Advice from the Trenches: Intimacy Conundrum

Dear C and Dr. B;

I’m 18 and this is my first year in college. I found a boyfriend and I am really into him, but I have a problem – I just can’t get intimate with him. I want to, but I feel repulsed just thinking about it. I keep the feeling to myself, but I really have to will myself to let him touch me. I have no idea where this is coming from! I don’t have any history of sexual abuse. But thought of his penis “penetrating me” disgusts me and when he put his tongue in my mouth it is all I can do not to vomit.

Rebecca Revulva

 

Dr. B says: Sex is many things: it is the information we have, it is anatomy, cultural anthropology, sociology, economics, psychology, chemistry, hormonal, political … sex is also about power and territorialism. All these things affect how we feel about sex and affects the consequences of sex.

Sex directly affects and is affected by your sense of control and autonomy. If you are in a position of little control over your life, sex can keep you oppressed; on the other hand, sex might be a ladder to climb out of oppression. Sex can also take away control and subjugate or enslave you.

Without talking directly to you I can’t be specific to your situation, but statistically there are probably cultural issues at play. Sex is just adult play and sex should be as natural as breathing, but religion transforms something normal, automatic and natural into an open invitation for god and community to watch, scrutinize and mislabel with “bad, dirty and guilt inducing.” Our western imaginations also complicate sex into romance, usually an impossible and improbable comparison based on movies, books and advertising. Our imagination can result in unrealistic expectations from sex.

There are sex therapists who can work with you two in sensate focus techniques. There are self-help videos on Tantra, which is very technique-oriented sexual spirituality. Tantra helps a lot as an alternative for western guilt and shame-based sexuality.

Of course, you should use protection and free will. Never do anything just to make someone else happy. For a relationship to work, you both have to be on the team.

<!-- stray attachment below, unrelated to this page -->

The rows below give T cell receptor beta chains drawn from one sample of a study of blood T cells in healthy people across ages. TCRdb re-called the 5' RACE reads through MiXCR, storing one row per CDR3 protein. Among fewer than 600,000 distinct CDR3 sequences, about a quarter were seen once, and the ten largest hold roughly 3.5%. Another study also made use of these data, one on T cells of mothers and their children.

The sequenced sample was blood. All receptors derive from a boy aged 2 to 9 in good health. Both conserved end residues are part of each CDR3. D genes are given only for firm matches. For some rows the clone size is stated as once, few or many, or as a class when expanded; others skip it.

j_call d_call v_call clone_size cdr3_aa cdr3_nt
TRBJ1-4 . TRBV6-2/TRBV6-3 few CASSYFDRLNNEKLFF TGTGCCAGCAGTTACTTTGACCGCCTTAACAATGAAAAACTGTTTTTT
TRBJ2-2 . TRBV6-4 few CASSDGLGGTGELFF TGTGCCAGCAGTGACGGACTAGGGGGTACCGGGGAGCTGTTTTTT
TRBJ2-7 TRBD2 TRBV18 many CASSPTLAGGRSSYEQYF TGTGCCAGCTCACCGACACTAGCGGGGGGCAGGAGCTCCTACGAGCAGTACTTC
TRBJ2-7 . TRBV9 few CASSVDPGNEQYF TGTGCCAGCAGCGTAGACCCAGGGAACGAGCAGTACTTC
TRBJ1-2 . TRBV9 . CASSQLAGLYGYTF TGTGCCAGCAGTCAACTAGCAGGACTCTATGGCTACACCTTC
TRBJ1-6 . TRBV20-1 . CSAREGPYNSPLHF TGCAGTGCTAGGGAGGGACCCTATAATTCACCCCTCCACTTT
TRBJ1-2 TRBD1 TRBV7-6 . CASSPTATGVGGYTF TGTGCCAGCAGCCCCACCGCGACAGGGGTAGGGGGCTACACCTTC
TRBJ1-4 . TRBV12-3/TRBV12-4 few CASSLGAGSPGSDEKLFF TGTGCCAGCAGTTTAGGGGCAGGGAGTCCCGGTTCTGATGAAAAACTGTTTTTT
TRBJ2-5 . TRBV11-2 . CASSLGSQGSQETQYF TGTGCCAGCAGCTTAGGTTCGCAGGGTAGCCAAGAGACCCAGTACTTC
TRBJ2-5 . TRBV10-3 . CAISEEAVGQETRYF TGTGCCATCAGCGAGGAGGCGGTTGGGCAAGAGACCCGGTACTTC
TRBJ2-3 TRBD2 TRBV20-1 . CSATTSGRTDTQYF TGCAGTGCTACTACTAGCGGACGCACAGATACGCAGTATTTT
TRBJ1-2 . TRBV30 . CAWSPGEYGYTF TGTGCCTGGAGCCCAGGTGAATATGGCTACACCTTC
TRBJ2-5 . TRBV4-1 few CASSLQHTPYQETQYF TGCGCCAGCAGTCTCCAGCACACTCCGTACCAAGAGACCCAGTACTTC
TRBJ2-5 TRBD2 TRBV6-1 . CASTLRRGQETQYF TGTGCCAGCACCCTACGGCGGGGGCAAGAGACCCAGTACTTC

C says: Dear Revulva – I have some other thoughts on your problem. The fact is, everyone in our culture is exposed to the same messages and images you’ve taken in, but few of them are driven to sexual revulsion as a result. The way that you feel is somewhat unusual. If there isn’t an obvious reason for it, there is still a reason.

Perhaps, as Dr. B states, sex should be as natural as breathing, but in reality, there are a number of other considerations involved. Any conscious being has to be aware that STDs and other potential outcomes, such as pregnancy, are possibilities whenever sex takes place. Are you squeamish because the potential for infection and invasion is there? I have a friend with obsessive compulsive disorder who was so disgusted at the thought of germs and cooties that she was 25 and had been through two years of therapy before she could bring herself to experiment with sex. And I don’t mean with a partner – it was that long before she could experiment by herself.

In the context of a relationship, sex can certainly just be about adult play and pleasure. But, especially for singles, it can also be dangerous psychological ground. There’s a lot of players out there who treat sex like a game, but it is an emotional intimacy of the deepest sort, and can produce oxytocin overdrive and emotional attachment along with pleasure. Having sex can make you vulnerable in a way that nothing else can. If you have sex before you are ready, it won’t strengthen you relationship; it could destroy it. Something in you isn’t ready for this yet. I hope that the steps that Dr. B prescribed will help. But if they don’t, you need to talk with someone. A problem like this isn’t going to solve itself.

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